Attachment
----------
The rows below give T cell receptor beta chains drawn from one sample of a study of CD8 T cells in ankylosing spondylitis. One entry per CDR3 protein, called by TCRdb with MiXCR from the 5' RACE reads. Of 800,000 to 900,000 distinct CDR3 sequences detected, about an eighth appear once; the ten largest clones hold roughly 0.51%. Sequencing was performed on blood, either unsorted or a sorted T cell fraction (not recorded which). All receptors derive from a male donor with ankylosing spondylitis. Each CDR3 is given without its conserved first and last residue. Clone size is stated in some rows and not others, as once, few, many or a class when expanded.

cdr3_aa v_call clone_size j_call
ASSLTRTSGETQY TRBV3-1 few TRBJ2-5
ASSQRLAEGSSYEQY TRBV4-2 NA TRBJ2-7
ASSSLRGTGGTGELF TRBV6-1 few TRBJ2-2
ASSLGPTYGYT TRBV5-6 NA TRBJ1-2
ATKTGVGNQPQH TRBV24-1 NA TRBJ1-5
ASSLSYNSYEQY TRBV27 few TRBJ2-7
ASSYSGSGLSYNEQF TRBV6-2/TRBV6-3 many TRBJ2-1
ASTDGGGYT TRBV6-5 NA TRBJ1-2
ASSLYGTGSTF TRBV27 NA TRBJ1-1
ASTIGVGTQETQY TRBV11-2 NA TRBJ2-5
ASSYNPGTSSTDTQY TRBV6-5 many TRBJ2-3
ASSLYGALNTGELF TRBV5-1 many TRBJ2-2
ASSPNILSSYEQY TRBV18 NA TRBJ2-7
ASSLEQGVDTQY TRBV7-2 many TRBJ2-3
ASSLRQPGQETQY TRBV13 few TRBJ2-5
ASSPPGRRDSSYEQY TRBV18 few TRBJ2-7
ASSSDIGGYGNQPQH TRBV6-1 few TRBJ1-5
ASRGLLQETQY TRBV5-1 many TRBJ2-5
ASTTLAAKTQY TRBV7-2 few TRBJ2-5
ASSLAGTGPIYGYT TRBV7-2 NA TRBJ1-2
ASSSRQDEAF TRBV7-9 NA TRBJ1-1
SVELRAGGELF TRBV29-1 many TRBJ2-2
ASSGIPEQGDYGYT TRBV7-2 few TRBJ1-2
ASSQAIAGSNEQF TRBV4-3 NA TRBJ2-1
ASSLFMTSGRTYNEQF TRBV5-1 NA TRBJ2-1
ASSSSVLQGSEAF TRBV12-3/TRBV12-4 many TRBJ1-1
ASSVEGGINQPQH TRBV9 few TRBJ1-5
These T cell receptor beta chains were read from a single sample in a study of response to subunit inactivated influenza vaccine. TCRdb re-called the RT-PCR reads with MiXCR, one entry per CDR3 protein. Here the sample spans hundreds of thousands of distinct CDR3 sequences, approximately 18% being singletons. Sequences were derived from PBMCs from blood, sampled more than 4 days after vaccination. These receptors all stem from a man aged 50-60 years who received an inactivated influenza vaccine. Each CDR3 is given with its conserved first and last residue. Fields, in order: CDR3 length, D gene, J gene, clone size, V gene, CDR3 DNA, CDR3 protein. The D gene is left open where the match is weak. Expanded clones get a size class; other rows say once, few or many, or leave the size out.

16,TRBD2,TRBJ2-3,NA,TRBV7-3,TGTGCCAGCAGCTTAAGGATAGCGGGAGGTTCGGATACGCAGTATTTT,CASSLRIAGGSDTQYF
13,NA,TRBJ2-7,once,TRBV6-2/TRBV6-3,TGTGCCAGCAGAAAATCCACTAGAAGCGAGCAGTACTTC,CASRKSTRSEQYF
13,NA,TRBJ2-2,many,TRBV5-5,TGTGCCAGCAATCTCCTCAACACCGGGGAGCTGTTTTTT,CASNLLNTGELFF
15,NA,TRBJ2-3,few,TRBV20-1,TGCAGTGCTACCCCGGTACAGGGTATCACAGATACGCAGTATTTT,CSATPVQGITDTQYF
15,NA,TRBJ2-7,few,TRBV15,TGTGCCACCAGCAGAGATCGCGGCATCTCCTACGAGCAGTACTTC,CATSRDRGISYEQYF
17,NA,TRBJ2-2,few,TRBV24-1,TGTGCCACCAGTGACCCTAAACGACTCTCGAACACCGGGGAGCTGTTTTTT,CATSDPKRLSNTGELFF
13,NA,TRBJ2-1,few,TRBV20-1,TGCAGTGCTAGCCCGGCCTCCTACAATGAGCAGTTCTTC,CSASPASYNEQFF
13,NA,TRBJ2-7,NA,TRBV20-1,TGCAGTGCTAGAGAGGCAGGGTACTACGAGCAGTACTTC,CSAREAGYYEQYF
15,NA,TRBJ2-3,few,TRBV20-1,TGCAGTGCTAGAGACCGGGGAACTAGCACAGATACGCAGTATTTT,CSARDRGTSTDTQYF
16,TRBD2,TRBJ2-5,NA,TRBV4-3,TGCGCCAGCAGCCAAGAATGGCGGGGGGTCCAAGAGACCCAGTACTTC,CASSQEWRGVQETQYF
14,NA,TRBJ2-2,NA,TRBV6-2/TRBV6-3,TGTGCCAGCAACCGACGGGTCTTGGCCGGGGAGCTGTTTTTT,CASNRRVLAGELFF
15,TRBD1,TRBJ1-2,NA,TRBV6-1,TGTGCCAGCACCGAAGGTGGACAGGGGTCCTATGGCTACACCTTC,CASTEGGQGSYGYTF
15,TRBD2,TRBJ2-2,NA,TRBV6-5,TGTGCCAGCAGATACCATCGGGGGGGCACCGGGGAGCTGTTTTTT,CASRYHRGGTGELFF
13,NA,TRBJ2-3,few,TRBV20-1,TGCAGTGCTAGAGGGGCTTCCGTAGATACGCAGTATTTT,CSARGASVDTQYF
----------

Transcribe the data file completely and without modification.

The rows below give T cell receptor beta chains drawn from one sample of a study of CD8 T cells in ankylosing spondylitis. One entry per CDR3 protein, called by TCRdb with MiXCR from the 5' RACE reads. Of 800,000 to 900,000 distinct CDR3 sequences detected, about an eighth appear once; the ten largest clones hold roughly 0.51%. Sequencing was performed on blood, either unsorted or a sorted T cell fraction (not recorded which). All receptors derive from a male donor with ankylosing spondylitis. Each CDR3 is given without its conserved first and last residue. Clone size is stated in some rows and not others, as once, few, many or a class when expanded.

cdr3_aa v_call clone_size j_call
ASSLTRTSGETQY TRBV3-1 few TRBJ2-5
ASSQRLAEGSSYEQY TRBV4-2 NA TRBJ2-7
ASSSLRGTGGTGELF TRBV6-1 few TRBJ2-2
ASSLGPTYGYT TRBV5-6 NA TRBJ1-2
ATKTGVGNQPQH TRBV24-1 NA TRBJ1-5
ASSLSYNSYEQY TRBV27 few TRBJ2-7
ASSYSGSGLSYNEQF TRBV6-2/TRBV6-3 many TRBJ2-1
ASTDGGGYT TRBV6-5 NA TRBJ1-2
ASSLYGTGSTF TRBV27 NA TRBJ1-1
ASTIGVGTQETQY TRBV11-2 NA TRBJ2-5
ASSYNPGTSSTDTQY TRBV6-5 many TRBJ2-3
ASSLYGALNTGELF TRBV5-1 many TRBJ2-2
ASSPNILSSYEQY TRBV18 NA TRBJ2-7
ASSLEQGVDTQY TRBV7-2 many TRBJ2-3
ASSLRQPGQETQY TRBV13 few TRBJ2-5
ASSPPGRRDSSYEQY TRBV18 few TRBJ2-7
ASSSDIGGYGNQPQH TRBV6-1 few TRBJ1-5
ASRGLLQETQY TRBV5-1 many TRBJ2-5
ASTTLAAKTQY TRBV7-2 few TRBJ2-5
ASSLAGTGPIYGYT TRBV7-2 NA TRBJ1-2
ASSSRQDEAF TRBV7-9 NA TRBJ1-1
SVELRAGGELF TRBV29-1 many TRBJ2-2
ASSGIPEQGDYGYT TRBV7-2 few TRBJ1-2
ASSQAIAGSNEQF TRBV4-3 NA TRBJ2-1
ASSLFMTSGRTYNEQF TRBV5-1 NA TRBJ2-1
ASSSSVLQGSEAF TRBV12-3/TRBV12-4 many TRBJ1-1
ASSVEGGINQPQH TRBV9 few TRBJ1-5
These T cell receptor beta chains were read from a single sample in a study of response to subunit inactivated influenza vaccine. TCRdb re-called the RT-PCR reads with MiXCR, one entry per CDR3 protein. Here the sample spans hundreds of thousands of distinct CDR3 sequences, approximately 18% being singletons. Sequences were derived from PBMCs from blood, sampled more than 4 days after vaccination. These receptors all stem from a man aged 50-60 years who received an inactivated influenza vaccine. Each CDR3 is given with its conserved first and last residue. Fields, in order: CDR3 length, D gene, J gene, clone size, V gene, CDR3 DNA, CDR3 protein. The D gene is left open where the match is weak. Expanded clones get a size class; other rows say once, few or many, or leave the size out.

16,TRBD2,TRBJ2-3,NA,TRBV7-3,TGTGCCAGCAGCTTAAGGATAGCGGGAGGTTCGGATACGCAGTATTTT,CASSLRIAGGSDTQYF
13,NA,TRBJ2-7,once,TRBV6-2/TRBV6-3,TGTGCCAGCAGAAAATCCACTAGAAGCGAGCAGTACTTC,CASRKSTRSEQYF
13,NA,TRBJ2-2,many,TRBV5-5,TGTGCCAGCAATCTCCTCAACACCGGGGAGCTGTTTTTT,CASNLLNTGELFF
15,NA,TRBJ2-3,few,TRBV20-1,TGCAGTGCTACCCCGGTACAGGGTATCACAGATACGCAGTATTTT,CSATPVQGITDTQYF
15,NA,TRBJ2-7,few,TRBV15,TGTGCCACCAGCAGAGATCGCGGCATCTCCTACGAGCAGTACTTC,CATSRDRGISYEQYF
17,NA,TRBJ2-2,few,TRBV24-1,TGTGCCACCAGTGACCCTAAACGACTCTCGAACACCGGGGAGCTGTTTTTT,CATSDPKRLSNTGELFF
13,NA,TRBJ2-1,few,TRBV20-1,TGCAGTGCTAGCCCGGCCTCCTACAATGAGCAGTTCTTC,CSASPASYNEQFF
13,NA,TRBJ2-7,NA,TRBV20-1,TGCAGTGCTAGAGAGGCAGGGTACTACGAGCAGTACTTC,CSAREAGYYEQYF
15,NA,TRBJ2-3,few,TRBV20-1,TGCAGTGCTAGAGACCGGGGAACTAGCACAGATACGCAGTATTTT,CSARDRGTSTDTQYF
16,TRBD2,TRBJ2-5,NA,TRBV4-3,TGCGCCAGCAGCCAAGAATGGCGGGGGGTCCAAGAGACCCAGTACTTC,CASSQEWRGVQETQYF
14,NA,TRBJ2-2,NA,TRBV6-2/TRBV6-3,TGTGCCAGCAACCGACGGGTCTTGGCCGGGGAGCTGTTTTTT,CASNRRVLAGELFF
15,TRBD1,TRBJ1-2,NA,TRBV6-1,TGTGCCAGCACCGAAGGTGGACAGGGGTCCTATGGCTACACCTTC,CASTEGGQGSYGYTF
15,TRBD2,TRBJ2-2,NA,TRBV6-5,TGTGCCAGCAGATACCATCGGGGGGGCACCGGGGAGCTGTTTTTT,CASRYHRGGTGELFF
13,NA,TRBJ2-3,few,TRBV20-1,TGCAGTGCTAGAGGGGCTTCCGTAGATACGCAGTATTTT,CSARGASVDTQYF